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WRI 207: Writing for the Workplace - Dr. O'Brien: Publics, Privates, and Subsidiaries

This library guide is designed to complement Dr. O'Brien's WRI 207 Final Assignment

Public or Private Status?

Publicly Traded Companies

Publicly traded companies sell stock to the general public through a stock exchange. In the U.S., the SEC (Securities and Exchange Commission) is the legal entity that requires public companies to report financial and other information, so that investors can determine for themselves if that company's stocks are a good investment. SEC reports are very detailed and this is where most business services start when compiling information and statistics about companies.

Private/Closely Held Companies          

Privately or closely held businesses, are those for which there is no public ownership of its  or stocks or assets. They do not sell stocks through an exchange so they are NOT required to file reports with the SEC or any other entity. Although closely held businesses tend to be small, family owned or partnerships of a small group of people, they can also be large or wholly owned subsidiaries of major publicly traded companies. It should be kept in mind that the majority of businesses in the United States are private.As a result, it can be very difficult to locate detailed information about a private company.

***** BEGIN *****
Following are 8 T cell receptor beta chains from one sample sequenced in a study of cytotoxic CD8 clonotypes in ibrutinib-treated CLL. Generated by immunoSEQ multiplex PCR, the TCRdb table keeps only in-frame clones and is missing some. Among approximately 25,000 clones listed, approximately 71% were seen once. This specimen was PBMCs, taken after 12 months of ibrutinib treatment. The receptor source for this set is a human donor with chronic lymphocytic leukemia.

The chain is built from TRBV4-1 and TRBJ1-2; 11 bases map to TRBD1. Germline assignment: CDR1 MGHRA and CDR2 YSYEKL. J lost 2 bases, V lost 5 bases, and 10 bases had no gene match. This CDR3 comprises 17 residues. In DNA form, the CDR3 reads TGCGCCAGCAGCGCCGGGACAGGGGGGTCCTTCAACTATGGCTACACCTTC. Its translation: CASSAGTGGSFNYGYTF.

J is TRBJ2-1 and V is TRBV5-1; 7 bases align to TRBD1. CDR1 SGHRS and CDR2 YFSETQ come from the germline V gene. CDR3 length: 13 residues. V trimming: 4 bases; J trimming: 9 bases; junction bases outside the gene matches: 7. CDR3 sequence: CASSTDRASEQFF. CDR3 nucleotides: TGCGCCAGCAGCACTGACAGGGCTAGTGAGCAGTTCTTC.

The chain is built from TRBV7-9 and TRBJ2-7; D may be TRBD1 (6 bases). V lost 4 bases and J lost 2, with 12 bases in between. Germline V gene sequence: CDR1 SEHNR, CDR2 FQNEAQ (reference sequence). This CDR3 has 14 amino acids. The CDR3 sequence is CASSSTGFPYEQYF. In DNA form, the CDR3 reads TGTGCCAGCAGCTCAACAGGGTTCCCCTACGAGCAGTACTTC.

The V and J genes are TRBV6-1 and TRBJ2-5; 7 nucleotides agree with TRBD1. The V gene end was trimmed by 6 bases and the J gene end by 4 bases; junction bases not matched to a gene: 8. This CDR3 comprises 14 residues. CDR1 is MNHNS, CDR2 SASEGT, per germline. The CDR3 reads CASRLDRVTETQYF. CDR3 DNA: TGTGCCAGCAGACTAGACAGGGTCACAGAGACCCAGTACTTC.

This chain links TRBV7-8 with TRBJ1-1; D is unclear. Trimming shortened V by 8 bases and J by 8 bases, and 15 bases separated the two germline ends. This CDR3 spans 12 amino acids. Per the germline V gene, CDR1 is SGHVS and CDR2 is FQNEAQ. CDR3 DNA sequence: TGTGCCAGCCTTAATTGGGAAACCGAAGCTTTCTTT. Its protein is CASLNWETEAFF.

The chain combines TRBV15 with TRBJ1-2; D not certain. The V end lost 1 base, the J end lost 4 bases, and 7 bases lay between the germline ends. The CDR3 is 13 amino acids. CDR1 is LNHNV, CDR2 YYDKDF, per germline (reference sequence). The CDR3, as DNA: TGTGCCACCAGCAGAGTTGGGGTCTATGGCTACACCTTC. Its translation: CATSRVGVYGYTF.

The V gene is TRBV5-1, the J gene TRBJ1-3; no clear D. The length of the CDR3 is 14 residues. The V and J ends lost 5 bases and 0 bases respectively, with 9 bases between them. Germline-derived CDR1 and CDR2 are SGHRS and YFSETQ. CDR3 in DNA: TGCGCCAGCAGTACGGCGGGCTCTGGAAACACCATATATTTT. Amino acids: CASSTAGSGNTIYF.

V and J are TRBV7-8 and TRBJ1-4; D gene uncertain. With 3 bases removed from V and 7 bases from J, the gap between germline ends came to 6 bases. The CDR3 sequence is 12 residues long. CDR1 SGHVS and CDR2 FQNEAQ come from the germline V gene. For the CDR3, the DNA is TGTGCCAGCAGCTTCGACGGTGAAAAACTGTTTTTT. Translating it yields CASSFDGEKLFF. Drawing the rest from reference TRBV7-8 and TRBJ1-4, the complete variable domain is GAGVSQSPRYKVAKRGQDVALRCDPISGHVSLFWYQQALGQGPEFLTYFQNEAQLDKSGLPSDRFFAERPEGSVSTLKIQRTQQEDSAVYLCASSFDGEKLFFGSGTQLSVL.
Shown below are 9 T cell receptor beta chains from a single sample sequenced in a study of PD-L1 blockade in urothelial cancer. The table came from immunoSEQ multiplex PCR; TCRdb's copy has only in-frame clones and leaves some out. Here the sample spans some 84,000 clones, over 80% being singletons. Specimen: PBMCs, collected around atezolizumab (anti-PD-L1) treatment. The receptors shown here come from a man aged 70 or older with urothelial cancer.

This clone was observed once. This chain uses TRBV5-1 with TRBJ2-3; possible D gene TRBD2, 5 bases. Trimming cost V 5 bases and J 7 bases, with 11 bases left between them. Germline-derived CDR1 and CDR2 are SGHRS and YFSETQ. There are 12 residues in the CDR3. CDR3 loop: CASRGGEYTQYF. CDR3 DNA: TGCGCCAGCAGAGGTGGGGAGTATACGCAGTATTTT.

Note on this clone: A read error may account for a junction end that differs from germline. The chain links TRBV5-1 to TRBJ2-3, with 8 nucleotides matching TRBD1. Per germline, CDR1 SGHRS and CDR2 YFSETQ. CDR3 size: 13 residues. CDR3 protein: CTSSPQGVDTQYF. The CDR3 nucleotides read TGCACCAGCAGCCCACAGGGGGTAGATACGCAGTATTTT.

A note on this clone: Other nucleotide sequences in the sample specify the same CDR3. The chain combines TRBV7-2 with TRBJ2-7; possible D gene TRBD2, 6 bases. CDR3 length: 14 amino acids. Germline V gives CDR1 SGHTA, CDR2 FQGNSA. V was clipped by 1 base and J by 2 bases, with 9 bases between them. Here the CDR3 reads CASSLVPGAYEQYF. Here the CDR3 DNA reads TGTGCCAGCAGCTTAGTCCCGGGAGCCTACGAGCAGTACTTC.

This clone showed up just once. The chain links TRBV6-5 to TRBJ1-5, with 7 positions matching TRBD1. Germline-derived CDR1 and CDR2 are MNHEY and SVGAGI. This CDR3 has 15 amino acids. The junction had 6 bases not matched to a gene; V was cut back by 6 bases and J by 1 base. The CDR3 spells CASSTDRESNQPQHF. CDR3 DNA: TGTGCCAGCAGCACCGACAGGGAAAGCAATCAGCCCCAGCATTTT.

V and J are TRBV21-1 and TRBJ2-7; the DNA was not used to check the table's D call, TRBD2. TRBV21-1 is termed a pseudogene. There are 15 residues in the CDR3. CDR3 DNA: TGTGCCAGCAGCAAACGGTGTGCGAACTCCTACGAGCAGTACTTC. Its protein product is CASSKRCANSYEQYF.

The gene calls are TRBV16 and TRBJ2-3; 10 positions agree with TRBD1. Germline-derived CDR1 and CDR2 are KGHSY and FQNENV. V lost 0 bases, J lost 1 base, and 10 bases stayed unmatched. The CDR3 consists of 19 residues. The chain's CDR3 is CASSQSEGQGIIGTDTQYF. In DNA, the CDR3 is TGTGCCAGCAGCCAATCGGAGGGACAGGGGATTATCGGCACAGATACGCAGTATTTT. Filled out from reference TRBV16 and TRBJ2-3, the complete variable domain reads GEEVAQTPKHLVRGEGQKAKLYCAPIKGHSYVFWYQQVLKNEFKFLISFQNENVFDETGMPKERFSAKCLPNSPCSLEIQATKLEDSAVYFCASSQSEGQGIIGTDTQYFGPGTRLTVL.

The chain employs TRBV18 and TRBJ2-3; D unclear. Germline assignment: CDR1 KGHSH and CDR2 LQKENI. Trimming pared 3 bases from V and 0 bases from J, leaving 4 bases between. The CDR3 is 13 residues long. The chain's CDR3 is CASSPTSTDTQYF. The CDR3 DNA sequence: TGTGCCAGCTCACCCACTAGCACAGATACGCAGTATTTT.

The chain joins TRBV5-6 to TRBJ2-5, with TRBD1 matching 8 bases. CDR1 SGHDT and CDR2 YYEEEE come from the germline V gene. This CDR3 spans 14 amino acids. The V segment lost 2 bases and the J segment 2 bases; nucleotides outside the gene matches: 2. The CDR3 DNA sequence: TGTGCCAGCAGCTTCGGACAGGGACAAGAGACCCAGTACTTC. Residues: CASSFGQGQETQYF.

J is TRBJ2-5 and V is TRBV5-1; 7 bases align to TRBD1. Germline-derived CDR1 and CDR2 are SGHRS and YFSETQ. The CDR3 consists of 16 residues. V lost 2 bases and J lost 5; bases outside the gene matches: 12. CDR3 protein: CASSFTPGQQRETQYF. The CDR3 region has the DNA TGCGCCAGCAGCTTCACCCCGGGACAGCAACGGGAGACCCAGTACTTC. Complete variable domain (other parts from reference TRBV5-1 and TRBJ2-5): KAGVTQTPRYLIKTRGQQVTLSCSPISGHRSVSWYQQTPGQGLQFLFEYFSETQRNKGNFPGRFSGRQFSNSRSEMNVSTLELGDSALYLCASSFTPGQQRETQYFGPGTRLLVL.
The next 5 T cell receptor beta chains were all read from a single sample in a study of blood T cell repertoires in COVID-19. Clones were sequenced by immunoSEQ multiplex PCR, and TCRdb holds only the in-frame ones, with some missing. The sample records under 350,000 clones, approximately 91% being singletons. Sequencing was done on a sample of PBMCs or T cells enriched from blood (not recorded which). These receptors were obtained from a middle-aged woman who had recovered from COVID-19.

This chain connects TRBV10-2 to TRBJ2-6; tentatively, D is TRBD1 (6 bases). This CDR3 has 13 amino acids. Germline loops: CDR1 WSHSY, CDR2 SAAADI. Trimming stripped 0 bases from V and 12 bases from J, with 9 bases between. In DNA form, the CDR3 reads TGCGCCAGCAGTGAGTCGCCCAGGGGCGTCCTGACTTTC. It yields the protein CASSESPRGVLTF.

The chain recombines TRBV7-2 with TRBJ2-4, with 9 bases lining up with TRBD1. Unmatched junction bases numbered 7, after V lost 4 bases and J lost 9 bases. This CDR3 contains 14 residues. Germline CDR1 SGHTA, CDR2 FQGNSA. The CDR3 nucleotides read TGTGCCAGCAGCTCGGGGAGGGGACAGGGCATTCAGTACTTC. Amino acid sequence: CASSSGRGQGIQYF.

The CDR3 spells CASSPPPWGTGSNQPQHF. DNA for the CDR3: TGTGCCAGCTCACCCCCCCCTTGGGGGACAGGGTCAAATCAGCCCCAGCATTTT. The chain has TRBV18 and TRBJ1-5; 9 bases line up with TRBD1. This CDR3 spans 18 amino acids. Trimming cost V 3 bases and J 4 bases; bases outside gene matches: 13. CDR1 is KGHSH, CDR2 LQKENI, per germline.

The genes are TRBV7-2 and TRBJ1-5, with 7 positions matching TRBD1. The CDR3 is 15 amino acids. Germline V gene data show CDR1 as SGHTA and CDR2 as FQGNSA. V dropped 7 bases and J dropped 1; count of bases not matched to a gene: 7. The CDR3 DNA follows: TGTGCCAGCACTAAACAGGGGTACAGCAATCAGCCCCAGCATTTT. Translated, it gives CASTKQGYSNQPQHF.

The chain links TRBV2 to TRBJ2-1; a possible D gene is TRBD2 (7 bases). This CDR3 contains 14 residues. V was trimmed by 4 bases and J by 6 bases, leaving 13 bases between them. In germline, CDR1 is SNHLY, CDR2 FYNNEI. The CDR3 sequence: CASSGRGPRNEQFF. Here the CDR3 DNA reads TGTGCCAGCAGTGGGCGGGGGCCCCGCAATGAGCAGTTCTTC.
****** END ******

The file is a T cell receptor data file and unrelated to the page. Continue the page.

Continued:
A subsidiary is a distinctly separate firm controlled by a parent company. A subsidiary is referred to as "wholly owned" when 100% of its stock is owned by its parent company. Large publicly held multi-national companies often own dozens of smaller privately owned subsidiaries for which financial information is filed under the name of the parent company. As a result, having knowledge of whether a private firm is a subsidiary of a public corporation is extremely important when looking for company information.